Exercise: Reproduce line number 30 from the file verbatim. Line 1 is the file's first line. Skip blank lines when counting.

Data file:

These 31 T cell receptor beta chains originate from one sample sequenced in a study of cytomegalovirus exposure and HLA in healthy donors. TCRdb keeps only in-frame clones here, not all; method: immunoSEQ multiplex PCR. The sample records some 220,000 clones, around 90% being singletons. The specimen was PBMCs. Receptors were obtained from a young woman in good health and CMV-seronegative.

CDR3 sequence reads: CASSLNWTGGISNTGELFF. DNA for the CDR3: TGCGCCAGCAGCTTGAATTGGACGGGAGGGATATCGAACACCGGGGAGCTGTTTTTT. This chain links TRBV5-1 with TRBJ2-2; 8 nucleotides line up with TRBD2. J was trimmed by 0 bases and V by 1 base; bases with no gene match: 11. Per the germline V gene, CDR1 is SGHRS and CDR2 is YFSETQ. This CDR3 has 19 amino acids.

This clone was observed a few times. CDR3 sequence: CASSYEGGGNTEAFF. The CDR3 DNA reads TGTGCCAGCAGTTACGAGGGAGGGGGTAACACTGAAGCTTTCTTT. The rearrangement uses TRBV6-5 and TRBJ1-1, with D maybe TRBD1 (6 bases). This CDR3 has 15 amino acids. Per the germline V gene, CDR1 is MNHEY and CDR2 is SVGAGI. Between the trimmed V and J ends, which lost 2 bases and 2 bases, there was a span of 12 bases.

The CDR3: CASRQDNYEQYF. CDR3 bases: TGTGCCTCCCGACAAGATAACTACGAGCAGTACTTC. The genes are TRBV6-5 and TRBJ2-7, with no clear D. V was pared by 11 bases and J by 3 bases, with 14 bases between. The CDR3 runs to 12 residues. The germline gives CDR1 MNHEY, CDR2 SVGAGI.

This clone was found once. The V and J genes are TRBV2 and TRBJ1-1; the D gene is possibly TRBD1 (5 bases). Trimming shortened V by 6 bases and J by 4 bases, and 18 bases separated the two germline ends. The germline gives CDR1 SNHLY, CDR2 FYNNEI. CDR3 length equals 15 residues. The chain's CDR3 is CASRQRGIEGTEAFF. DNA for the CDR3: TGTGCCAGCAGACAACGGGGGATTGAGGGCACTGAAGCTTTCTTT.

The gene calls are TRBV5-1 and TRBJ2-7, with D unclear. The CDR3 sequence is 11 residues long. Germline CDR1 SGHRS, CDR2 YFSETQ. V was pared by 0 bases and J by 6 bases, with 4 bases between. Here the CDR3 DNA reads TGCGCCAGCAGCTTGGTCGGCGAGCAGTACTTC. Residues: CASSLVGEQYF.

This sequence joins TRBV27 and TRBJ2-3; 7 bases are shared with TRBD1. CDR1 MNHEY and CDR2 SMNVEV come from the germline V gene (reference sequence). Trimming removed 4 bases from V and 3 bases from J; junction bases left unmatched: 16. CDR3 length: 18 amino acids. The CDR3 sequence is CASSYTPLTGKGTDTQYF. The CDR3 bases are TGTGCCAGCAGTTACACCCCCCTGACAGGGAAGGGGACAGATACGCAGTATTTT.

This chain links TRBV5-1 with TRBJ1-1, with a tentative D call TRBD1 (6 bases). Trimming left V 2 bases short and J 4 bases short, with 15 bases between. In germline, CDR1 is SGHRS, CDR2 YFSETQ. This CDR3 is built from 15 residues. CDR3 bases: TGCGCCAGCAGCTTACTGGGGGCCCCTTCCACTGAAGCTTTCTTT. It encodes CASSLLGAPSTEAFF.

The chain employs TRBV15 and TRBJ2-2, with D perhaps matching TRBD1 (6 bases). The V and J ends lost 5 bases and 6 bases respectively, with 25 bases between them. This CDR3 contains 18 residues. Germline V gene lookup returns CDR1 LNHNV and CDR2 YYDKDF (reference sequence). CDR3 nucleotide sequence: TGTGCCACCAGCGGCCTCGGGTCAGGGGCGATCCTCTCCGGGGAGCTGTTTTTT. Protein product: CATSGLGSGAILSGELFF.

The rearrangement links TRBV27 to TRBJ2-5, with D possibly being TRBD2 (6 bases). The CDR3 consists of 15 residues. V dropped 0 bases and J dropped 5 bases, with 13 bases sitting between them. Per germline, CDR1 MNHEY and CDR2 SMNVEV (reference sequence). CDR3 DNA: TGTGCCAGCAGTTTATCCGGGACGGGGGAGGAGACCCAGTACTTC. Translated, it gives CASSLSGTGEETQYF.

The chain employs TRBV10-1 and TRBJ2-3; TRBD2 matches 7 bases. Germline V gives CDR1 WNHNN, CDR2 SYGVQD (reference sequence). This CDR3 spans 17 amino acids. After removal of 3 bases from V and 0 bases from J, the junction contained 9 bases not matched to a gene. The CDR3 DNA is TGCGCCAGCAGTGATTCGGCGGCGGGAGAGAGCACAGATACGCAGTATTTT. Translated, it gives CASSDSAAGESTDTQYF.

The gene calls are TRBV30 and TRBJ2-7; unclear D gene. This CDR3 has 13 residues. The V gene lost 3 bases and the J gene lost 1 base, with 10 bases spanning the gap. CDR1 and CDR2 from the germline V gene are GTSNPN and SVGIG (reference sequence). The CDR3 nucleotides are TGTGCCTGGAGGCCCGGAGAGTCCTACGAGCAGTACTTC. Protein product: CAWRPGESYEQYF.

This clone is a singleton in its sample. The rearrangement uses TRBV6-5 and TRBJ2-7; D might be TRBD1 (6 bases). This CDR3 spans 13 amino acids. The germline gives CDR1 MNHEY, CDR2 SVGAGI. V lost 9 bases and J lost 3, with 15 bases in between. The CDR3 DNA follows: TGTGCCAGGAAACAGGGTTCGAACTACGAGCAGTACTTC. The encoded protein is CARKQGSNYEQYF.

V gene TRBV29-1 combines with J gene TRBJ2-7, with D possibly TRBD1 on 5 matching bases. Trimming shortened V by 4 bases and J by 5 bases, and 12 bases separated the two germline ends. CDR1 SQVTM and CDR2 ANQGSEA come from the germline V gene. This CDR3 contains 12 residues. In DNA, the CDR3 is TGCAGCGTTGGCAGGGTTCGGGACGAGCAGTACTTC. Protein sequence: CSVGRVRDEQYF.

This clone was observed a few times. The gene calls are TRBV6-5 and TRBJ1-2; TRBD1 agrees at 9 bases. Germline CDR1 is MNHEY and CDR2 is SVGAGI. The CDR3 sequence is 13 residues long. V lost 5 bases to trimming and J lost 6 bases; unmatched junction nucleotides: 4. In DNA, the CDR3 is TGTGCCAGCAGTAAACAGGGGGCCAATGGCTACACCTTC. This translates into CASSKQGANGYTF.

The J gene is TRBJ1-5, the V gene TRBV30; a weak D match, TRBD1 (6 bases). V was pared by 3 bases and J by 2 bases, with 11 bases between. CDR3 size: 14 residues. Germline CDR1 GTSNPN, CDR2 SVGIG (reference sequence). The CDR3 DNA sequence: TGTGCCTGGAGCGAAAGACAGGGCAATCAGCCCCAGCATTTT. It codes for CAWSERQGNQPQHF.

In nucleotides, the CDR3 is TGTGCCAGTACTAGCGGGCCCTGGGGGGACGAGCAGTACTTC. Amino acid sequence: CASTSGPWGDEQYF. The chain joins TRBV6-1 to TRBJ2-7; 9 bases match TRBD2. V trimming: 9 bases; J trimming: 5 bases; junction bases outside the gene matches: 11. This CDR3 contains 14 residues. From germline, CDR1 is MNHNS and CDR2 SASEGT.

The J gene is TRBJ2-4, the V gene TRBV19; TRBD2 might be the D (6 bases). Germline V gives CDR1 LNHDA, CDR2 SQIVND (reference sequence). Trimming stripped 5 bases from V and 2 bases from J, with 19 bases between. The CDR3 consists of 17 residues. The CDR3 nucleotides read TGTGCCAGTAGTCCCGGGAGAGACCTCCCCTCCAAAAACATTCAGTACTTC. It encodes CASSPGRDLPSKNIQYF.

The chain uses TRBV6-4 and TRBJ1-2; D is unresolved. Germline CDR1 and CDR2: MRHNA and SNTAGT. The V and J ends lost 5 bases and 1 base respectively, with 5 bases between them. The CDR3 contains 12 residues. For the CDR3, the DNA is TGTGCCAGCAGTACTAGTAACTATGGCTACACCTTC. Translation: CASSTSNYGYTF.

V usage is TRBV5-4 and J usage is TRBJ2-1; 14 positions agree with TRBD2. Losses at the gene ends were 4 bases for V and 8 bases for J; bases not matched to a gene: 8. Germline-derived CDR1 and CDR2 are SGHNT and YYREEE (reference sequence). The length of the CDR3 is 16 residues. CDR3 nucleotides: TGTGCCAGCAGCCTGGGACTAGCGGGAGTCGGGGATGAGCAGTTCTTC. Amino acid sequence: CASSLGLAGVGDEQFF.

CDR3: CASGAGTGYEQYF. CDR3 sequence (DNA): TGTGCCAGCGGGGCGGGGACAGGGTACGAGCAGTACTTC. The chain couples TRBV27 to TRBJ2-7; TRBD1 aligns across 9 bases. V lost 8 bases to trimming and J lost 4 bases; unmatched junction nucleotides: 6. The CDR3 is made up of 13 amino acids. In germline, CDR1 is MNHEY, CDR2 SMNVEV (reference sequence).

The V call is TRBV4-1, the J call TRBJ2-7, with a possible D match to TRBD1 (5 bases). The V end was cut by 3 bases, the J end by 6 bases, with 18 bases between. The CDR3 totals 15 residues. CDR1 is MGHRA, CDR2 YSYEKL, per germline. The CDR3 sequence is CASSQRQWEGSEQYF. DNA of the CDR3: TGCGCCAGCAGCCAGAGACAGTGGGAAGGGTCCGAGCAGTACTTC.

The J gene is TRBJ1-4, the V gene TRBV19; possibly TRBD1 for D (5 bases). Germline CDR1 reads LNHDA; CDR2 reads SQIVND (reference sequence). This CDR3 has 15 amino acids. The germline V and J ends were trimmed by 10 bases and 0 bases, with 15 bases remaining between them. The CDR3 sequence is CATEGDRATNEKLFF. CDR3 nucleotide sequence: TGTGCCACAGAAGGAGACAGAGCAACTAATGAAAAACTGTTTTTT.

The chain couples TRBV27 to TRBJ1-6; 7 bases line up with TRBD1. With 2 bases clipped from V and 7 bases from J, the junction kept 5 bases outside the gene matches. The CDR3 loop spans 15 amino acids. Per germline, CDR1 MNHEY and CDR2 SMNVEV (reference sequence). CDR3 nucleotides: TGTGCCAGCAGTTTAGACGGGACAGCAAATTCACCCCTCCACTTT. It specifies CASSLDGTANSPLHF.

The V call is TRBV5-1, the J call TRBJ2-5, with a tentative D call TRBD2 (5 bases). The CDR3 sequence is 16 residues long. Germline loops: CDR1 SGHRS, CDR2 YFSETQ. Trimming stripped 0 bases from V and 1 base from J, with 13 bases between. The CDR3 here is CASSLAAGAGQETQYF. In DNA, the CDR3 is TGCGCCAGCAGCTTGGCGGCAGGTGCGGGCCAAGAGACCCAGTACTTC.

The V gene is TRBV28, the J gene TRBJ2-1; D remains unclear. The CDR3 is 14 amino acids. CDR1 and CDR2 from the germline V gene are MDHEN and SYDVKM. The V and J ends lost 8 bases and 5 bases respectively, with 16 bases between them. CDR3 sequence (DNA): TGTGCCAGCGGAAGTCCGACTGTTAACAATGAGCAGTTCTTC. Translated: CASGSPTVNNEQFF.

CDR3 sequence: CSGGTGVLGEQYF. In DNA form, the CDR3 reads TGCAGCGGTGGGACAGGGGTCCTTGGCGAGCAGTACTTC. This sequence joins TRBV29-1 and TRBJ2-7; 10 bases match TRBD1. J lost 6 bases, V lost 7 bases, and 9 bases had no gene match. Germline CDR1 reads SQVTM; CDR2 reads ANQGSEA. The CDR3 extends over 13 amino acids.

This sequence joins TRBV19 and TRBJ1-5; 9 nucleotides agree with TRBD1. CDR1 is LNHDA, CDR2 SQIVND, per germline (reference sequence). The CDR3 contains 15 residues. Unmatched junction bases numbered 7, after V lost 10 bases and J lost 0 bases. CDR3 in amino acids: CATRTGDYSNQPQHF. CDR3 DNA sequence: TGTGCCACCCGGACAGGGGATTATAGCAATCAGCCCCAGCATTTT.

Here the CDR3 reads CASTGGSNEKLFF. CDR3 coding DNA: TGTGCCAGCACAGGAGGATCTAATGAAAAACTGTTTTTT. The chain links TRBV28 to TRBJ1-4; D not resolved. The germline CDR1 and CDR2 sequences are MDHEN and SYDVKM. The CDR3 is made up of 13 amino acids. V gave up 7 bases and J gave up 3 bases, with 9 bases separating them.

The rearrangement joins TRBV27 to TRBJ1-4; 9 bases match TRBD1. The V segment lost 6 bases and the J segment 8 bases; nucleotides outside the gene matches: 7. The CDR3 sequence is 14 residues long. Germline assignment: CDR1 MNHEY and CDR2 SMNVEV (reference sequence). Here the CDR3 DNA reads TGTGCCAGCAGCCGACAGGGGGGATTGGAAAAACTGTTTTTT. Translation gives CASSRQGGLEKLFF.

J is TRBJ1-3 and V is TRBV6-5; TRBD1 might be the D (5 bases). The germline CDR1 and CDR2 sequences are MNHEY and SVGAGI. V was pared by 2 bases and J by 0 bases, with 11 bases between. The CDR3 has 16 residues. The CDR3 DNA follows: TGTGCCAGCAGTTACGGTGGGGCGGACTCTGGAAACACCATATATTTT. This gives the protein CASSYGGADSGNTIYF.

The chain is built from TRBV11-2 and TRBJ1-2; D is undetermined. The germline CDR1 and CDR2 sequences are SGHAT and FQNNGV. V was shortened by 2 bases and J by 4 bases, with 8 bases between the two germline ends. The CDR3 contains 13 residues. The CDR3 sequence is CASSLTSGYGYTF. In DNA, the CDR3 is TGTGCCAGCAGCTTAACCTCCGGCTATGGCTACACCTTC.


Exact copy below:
The rearrangement joins TRBV27 to TRBJ1-4; 9 bases match TRBD1. The V segment lost 6 bases and the J segment 8 bases; nucleotides outside the gene matches: 7. The CDR3 sequence is 14 residues long. Germline assignment: CDR1 MNHEY and CDR2 SMNVEV (reference sequence). Here the CDR3 DNA reads TGTGCCAGCAGCCGACAGGGGGGATTGGAAAAACTGTTTTTT. Translation gives CASSRQGGLEKLFF.